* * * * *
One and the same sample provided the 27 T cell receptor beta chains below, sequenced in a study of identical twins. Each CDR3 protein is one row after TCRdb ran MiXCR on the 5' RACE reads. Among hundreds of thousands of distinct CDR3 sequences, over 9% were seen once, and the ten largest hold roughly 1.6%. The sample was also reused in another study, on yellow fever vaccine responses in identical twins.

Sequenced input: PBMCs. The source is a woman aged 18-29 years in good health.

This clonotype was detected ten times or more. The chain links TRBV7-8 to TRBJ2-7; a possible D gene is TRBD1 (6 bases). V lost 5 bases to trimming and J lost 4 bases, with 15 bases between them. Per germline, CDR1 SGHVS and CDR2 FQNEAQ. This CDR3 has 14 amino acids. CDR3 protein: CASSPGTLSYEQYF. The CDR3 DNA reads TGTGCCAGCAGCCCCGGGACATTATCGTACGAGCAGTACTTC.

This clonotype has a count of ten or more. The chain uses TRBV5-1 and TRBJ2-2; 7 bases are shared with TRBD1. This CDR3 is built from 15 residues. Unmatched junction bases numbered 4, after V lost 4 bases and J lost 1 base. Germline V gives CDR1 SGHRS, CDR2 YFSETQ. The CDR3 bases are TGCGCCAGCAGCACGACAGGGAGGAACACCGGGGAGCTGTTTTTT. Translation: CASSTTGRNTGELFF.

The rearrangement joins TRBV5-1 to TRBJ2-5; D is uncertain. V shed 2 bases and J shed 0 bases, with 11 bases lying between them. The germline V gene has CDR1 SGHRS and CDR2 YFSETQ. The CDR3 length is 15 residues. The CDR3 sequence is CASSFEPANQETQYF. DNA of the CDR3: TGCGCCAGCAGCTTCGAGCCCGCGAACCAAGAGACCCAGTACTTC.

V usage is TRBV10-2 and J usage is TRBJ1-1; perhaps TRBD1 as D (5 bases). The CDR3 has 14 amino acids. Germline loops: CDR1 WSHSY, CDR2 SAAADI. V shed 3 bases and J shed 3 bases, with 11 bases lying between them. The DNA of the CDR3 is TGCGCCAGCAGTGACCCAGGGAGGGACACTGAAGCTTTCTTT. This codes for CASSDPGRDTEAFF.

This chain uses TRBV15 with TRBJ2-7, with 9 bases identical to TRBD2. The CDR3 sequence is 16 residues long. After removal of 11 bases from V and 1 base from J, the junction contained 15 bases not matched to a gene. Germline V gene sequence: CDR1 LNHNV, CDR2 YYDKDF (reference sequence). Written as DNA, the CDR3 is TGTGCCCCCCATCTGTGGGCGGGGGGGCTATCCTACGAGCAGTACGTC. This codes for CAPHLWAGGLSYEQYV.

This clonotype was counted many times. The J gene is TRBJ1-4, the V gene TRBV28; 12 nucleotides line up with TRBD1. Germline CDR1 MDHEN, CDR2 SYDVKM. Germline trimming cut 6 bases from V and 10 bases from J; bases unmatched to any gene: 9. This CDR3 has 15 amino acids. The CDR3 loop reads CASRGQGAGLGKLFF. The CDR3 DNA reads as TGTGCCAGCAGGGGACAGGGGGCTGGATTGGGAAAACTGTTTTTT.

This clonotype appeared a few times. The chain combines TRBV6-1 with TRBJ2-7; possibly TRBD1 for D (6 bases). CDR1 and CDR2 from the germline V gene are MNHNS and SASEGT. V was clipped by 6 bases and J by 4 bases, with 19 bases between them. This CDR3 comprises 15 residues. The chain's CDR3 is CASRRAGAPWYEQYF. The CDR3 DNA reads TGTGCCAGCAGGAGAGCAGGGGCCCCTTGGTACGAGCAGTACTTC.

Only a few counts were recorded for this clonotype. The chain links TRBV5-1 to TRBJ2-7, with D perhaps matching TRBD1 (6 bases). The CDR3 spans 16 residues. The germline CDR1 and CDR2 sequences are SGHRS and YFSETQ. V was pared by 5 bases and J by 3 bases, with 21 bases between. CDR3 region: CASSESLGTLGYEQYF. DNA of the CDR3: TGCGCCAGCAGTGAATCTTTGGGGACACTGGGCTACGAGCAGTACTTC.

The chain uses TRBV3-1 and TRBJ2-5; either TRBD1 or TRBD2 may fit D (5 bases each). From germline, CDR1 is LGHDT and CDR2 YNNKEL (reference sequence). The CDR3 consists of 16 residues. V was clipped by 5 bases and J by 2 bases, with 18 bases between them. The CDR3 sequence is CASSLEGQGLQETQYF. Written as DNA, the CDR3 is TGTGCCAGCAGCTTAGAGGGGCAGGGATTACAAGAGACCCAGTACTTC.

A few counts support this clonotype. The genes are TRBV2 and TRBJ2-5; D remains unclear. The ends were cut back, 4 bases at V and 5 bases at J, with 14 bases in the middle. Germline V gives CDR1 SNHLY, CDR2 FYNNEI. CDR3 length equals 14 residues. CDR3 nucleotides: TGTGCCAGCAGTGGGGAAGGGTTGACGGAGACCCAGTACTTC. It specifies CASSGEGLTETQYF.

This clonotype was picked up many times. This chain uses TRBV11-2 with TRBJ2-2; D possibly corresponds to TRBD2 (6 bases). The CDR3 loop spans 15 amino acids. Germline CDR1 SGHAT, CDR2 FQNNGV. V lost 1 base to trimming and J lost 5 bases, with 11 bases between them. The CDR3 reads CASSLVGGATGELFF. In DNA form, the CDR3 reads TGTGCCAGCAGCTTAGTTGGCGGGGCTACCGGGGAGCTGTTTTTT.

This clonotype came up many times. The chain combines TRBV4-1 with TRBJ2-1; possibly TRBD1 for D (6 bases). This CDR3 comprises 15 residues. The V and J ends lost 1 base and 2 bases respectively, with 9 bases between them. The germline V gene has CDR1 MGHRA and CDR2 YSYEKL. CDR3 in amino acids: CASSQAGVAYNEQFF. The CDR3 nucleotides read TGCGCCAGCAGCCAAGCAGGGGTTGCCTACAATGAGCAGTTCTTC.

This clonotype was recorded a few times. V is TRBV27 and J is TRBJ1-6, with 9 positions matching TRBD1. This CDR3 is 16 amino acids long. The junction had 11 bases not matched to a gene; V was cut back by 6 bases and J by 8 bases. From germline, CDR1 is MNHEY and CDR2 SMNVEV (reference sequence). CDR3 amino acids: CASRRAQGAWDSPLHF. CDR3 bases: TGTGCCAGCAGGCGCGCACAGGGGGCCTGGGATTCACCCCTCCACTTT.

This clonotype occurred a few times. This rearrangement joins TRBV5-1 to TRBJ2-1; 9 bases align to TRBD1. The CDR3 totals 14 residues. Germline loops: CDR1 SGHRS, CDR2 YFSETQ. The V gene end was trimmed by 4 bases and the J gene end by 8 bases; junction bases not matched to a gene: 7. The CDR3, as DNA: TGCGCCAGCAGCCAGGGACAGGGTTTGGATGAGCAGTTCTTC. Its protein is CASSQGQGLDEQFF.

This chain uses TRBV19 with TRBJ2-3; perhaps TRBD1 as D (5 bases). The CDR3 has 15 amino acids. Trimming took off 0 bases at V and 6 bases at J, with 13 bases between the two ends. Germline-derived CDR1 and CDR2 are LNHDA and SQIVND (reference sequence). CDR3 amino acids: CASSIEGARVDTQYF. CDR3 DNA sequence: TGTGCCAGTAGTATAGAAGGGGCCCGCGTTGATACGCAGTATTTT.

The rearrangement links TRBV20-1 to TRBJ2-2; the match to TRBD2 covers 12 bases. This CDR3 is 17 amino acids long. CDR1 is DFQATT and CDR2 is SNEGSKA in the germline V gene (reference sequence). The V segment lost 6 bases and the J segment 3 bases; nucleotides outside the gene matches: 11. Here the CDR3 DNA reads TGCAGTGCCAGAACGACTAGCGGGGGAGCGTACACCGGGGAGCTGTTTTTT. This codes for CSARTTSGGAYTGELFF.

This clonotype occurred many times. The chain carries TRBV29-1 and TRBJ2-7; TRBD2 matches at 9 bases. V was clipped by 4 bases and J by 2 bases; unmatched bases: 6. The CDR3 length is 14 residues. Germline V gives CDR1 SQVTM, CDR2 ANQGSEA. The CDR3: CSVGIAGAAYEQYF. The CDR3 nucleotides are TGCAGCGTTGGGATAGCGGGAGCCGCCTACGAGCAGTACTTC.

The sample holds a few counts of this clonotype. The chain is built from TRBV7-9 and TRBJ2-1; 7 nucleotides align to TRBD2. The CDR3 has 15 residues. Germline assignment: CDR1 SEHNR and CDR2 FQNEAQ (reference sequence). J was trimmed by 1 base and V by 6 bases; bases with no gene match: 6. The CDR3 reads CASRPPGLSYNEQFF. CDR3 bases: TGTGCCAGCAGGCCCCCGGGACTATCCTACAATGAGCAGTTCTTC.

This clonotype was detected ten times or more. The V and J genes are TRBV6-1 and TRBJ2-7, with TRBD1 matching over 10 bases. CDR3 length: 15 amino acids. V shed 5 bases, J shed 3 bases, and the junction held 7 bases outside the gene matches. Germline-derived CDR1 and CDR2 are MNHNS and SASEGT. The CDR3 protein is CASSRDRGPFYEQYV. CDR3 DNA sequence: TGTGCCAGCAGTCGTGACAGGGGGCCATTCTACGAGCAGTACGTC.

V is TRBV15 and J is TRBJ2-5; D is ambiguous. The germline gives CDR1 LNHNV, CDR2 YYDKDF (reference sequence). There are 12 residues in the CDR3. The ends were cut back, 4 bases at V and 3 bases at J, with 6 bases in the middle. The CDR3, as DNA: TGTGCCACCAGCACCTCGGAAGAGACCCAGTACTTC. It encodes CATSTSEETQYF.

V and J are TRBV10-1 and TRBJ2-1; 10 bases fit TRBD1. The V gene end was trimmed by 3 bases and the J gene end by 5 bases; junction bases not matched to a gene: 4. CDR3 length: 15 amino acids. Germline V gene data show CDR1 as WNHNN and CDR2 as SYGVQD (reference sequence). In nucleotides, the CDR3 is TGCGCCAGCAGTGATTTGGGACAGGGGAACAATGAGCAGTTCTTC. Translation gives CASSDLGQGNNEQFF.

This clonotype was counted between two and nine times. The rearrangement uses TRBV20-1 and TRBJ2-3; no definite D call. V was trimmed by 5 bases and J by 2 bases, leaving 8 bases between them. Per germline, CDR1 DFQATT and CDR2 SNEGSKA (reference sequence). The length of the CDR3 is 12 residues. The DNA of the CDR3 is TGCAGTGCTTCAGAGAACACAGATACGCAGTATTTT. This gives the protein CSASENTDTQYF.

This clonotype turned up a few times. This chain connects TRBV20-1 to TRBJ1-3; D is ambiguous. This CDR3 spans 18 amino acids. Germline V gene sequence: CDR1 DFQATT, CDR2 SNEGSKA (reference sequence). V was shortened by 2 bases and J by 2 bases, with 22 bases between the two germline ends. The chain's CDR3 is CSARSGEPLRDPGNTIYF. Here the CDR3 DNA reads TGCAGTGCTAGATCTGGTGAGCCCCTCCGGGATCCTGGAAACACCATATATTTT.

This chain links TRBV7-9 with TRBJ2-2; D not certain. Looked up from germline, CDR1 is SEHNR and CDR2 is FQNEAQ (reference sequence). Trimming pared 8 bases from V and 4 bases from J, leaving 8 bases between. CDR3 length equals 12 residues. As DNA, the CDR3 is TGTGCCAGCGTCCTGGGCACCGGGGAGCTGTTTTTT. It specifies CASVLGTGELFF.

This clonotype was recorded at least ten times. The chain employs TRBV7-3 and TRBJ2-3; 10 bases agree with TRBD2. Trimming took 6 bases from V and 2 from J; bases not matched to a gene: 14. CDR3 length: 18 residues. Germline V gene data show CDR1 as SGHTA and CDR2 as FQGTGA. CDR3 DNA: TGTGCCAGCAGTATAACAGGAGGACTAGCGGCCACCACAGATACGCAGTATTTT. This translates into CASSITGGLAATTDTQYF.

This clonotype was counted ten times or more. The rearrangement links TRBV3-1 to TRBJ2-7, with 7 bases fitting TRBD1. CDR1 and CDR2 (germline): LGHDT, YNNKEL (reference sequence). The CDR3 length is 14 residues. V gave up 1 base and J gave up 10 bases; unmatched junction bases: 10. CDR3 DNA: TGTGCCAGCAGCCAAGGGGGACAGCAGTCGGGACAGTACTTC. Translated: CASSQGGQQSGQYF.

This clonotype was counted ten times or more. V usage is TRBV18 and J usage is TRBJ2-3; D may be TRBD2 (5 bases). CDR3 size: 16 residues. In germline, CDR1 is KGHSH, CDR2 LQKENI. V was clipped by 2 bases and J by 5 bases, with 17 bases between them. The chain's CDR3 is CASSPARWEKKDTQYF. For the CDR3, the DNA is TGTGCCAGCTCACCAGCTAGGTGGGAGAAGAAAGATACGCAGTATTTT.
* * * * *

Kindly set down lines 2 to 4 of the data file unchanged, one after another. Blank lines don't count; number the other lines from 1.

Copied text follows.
Sequenced input: PBMCs. The source is a woman aged 18-29 years in good health.

This clonotype was detected ten times or more. The chain links TRBV7-8 to TRBJ2-7; a possible D gene is TRBD1 (6 bases). V lost 5 bases to trimming and J lost 4 bases, with 15 bases between them. Per germline, CDR1 SGHVS and CDR2 FQNEAQ. This CDR3 has 14 amino acids. CDR3 protein: CASSPGTLSYEQYF. The CDR3 DNA reads TGTGCCAGCAGCCCCGGGACATTATCGTACGAGCAGTACTTC.

This clonotype has a count of ten or more. The chain uses TRBV5-1 and TRBJ2-2; 7 bases are shared with TRBD1. This CDR3 is built from 15 residues. Unmatched junction bases numbered 4, after V lost 4 bases and J lost 1 base. Germline V gives CDR1 SGHRS, CDR2 YFSETQ. The CDR3 bases are TGCGCCAGCAGCACGACAGGGAGGAACACCGGGGAGCTGTTTTTT. Translation: CASSTTGRNTGELFF.